Background: The da Vinci Single Port (SP) robotic platform has great appeal for pediatric surgery. To assess the feasibility, efficacy and identify potential challenges, 11 adolescents underwent SP robotic inguinal herniorrhaphy, and their results were evaluated.
Methods: Patients > 13 years old who presented with an inguinal hernia were offered robotic inguinal hernia repair. We report on the first 11 participants. Through a single 2.5 cm cannula the surgeon controls three fully-wristed, elbowed instruments, and the first fully-wristed da Vinci endoscope. The SP system was used for unilateral and bilateral repair. 2-0 Ethibond sutures were placed extraperitoneally and circumferentially to complete a high ligation of the sac.
Results: All patients were ASA class I or II, outpatients, mean age was 16 years old, mean weight was 77 kg, and 10/11 patients were male. In two cases an unsuspected contralateral hernia was also repaired. There were no fatalities or returns to the operating room. The mean estimated blood loss was 3 ml, and mean case duration was 82 minutes. No patients used immediate postoperative narcotics. One adolescent reported mild constipation and intermittent groin pain, but did not return for repeat follow-up. One patient presented a year later with a direct hernia on the side of the previous repair, and one patient reported a nodule in the incision scar.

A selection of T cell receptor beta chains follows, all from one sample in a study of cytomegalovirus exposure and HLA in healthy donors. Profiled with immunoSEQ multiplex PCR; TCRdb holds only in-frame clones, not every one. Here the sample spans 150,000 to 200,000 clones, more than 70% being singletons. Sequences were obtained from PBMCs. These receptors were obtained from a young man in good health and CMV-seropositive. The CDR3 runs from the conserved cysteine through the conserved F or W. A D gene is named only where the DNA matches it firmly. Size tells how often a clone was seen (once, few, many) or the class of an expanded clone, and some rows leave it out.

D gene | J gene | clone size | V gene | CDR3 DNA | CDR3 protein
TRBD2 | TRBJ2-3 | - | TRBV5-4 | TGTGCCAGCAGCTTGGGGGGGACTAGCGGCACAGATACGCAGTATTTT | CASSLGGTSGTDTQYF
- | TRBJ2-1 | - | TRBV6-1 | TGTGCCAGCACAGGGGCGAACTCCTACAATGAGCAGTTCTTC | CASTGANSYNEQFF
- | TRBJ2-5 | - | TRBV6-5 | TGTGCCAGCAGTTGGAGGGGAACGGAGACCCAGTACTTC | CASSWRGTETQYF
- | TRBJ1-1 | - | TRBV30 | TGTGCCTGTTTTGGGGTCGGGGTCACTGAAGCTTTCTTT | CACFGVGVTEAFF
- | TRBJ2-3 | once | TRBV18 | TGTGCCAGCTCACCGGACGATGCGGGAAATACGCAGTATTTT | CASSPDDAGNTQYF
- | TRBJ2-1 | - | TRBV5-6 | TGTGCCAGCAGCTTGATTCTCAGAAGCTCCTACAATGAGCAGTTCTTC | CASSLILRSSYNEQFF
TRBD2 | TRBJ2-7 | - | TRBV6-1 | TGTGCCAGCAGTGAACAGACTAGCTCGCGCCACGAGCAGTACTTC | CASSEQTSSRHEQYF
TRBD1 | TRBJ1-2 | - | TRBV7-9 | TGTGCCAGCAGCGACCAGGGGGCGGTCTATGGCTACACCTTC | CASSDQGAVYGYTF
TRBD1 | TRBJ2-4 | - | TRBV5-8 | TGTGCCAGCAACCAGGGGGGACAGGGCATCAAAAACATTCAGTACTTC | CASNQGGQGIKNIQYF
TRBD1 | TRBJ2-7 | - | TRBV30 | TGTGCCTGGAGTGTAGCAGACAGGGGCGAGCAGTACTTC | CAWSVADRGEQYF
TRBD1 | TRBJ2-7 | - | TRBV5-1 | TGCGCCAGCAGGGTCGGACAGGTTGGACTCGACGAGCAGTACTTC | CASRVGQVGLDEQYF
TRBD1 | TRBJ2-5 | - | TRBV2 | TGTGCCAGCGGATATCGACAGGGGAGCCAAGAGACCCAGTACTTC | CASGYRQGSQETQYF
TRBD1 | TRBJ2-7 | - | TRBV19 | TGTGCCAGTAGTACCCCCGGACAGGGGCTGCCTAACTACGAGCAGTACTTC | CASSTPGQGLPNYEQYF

Conclusions: SP robotic herniorrhaphy in adolescents appears to be safe and effective. The wristed robotic instruments improve surgeon dexterity. The single incision hidden in the umbilicus improves cosmesis. Patients reported limited pain with prompt return to full activity. Finally, the camera allows identification and repair of bilateral inguinal hernias through a single incision. The cost, procedure duration and long term complications should be further considered, but this series provides an exciting glimpse of what is possible in pediatric robotic surgery.
Keywords: Indirect hernia; Pediatrics; Robotic surgery; Single-port